Found myself getting distracted during whānau time by some Shoebox Christmas emails I knew I hadn’t replied to. I had to remind myself that’s usually a self-set expectation. Even though lots of things today are instant, most people still don’t expect an immediate reply to email. Then I had to remind myself I’m probably still outside their actual expectations! So I updated the auto-response on my Shoebox Christmas emails to include this: If you still need a response from me, it might take me a week, maybe longer. Sorry if that’s longer than expected, but in general, my priorities go something like this: 1) My mental health activities 2) Danielle, Huhana, Kāhu, my other immediate family and friends 3) Wider whānau 4) My paid 9-5 job 5) Shoebox Christmas (there are thousands of volunteers and children taking part this year, your email might not be the top of this list) That’s the only way they all get the aroha and mahi (love and work) they need. … Remember others’ priorities are not necessarily the same as yours. Aside from opening up the laptop/phone outside their allocated hours, what do you do to keep keep your priorities and balance? #hauorahinengaro #mentalhealth #balance

from Pera Barrett via IFTTT

“No person hands out their money to passersby, but to how many do each of us hand out our lives! We’re tightfisted with property and money, yet think too little of wasting time, the one thing about which we should all be the toughest misers.” – Seneca Kia ora @RyanHoliday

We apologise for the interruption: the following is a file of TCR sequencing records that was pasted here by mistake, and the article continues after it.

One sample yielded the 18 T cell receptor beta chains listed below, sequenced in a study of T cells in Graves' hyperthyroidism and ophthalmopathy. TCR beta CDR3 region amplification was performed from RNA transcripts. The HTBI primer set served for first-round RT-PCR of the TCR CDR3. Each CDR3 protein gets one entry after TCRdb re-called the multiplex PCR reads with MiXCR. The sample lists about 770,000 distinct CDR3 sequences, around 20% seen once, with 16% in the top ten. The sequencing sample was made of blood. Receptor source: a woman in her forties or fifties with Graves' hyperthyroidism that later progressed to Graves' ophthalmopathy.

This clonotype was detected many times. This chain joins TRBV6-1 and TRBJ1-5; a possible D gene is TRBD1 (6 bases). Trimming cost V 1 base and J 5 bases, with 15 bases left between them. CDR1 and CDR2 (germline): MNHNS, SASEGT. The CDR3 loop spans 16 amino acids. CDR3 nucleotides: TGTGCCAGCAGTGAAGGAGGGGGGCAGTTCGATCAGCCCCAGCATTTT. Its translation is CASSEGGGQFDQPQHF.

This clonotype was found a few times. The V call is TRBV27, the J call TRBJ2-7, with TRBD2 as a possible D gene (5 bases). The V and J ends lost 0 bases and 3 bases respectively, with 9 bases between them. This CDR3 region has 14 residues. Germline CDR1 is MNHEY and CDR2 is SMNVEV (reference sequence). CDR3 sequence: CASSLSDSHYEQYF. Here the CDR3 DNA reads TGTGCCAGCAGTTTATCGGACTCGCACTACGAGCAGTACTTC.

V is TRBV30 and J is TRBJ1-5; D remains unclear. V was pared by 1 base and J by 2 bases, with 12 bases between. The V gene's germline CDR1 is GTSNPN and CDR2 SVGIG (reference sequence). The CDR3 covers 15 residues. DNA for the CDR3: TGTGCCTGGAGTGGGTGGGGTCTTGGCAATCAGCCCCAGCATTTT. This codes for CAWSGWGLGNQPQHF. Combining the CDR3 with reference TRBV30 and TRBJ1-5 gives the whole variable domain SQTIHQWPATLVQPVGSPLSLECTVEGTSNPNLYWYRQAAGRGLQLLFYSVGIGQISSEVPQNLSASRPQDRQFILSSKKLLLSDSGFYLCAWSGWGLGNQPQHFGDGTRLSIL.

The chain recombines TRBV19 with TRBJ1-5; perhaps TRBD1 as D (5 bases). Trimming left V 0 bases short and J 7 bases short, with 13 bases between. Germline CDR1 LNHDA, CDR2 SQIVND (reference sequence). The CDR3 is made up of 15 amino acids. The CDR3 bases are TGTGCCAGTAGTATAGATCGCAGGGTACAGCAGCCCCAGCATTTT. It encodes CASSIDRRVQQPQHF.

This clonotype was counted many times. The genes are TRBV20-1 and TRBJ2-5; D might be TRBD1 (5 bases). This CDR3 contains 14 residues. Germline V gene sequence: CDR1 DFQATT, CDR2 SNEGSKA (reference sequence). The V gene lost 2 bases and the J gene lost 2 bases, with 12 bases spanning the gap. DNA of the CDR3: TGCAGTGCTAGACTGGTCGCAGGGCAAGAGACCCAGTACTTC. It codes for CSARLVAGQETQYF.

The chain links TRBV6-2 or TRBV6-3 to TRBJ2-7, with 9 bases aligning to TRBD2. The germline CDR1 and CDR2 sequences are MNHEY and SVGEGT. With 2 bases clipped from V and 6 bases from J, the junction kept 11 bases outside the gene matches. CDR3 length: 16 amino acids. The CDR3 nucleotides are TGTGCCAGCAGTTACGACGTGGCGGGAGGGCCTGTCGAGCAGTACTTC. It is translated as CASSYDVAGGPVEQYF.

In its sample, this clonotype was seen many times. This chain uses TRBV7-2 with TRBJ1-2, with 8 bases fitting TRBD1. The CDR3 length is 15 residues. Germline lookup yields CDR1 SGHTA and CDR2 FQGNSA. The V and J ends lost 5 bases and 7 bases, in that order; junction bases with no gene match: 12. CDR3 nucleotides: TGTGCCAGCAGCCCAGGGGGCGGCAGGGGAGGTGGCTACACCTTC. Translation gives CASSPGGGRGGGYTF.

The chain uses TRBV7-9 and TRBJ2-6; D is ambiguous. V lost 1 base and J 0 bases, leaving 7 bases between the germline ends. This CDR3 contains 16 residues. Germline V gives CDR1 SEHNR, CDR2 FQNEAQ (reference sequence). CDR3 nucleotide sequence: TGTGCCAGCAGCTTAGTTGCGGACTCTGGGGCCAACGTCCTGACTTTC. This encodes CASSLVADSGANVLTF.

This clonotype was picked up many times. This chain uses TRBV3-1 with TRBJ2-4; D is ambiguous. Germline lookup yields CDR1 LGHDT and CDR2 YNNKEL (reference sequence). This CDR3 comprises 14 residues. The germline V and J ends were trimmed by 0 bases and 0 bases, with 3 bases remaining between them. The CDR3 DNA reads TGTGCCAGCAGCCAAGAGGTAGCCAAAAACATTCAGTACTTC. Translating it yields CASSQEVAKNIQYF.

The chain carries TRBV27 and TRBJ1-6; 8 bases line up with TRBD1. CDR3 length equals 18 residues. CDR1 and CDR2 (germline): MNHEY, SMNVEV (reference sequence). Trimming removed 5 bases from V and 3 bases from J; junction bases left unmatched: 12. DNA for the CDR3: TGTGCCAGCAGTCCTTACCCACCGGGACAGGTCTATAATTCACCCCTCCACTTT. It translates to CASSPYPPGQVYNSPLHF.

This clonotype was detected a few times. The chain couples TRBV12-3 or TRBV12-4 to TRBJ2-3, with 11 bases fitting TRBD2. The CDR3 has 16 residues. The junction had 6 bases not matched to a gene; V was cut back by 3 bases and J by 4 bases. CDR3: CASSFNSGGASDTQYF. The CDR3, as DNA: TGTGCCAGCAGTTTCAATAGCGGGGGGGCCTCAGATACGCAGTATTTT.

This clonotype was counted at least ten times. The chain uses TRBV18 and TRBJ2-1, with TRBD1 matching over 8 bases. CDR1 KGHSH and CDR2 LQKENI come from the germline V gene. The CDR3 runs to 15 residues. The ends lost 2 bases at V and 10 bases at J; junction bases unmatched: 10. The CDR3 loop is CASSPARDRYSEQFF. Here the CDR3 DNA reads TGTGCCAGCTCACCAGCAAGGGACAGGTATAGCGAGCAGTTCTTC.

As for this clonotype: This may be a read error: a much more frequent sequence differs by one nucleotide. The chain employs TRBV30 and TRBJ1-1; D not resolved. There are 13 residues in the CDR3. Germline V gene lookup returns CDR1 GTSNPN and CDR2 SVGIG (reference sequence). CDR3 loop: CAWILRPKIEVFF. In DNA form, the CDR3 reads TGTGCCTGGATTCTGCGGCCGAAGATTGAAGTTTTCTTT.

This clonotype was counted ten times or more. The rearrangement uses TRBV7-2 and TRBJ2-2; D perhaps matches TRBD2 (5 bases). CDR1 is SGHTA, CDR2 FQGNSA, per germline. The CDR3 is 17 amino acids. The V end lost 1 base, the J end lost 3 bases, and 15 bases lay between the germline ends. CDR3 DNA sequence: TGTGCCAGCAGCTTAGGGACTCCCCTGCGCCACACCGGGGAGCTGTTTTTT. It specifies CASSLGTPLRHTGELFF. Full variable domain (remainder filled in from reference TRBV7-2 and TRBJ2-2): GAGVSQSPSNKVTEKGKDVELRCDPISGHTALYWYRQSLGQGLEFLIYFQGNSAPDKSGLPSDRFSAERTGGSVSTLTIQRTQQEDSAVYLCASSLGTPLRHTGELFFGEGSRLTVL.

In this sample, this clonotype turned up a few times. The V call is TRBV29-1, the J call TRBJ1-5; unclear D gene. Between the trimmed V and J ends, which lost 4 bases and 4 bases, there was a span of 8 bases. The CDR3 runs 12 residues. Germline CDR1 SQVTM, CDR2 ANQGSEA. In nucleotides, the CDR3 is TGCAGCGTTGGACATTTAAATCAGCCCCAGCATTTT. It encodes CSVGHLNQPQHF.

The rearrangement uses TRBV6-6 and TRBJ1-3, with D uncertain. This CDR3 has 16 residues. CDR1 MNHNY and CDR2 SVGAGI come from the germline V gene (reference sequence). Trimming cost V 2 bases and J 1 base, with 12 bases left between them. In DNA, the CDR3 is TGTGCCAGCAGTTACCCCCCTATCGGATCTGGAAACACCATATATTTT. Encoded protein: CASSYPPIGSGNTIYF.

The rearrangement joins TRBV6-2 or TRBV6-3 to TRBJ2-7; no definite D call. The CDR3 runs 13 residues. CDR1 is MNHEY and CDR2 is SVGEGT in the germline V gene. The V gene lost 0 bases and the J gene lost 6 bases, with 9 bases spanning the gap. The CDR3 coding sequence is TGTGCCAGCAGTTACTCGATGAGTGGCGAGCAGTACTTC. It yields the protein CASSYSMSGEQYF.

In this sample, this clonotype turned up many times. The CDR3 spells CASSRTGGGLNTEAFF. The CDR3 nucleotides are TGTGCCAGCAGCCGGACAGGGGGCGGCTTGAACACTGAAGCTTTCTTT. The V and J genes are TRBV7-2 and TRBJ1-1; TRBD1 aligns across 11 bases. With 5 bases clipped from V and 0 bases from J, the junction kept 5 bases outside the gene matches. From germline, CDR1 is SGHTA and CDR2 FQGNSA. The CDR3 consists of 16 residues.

from Pera Barrett via IFTTT

#Repost @hanatapiata • • • • • • I heard this comment last week (and similar comments heaps other times), here’s what I think about it….. keen to hear your whakaaro too 💭 wānanga’s on! from Pera Barrett via IFTTT

Stacey Morrison: Te reo growing pains — this is what change feels like – E-Tangata When there were cries of “Māori snowflakes” in the media, it seemed to me the writer was inadvertently confirming the genuine snowball effect that Te Reo Māori is achieving. This backhanded compliment, by Dave Witherow in the Otago Daily Times, was met with a sharp serve from Susan Devoy, remi…

An oldie but a goodie. from Pera Barrett via IFTTT

Me trying to have a profound kōrero with H: “Sometimes it can be hard for kids to think about the future.” Her: “I’m thinking about the future right now and I’m a teenager.” Me: “Cool! What are you doing?” Her: “I’ve got half brown and half black hair, and I’m a ninja.”

from Pera Barrett via IFTTT

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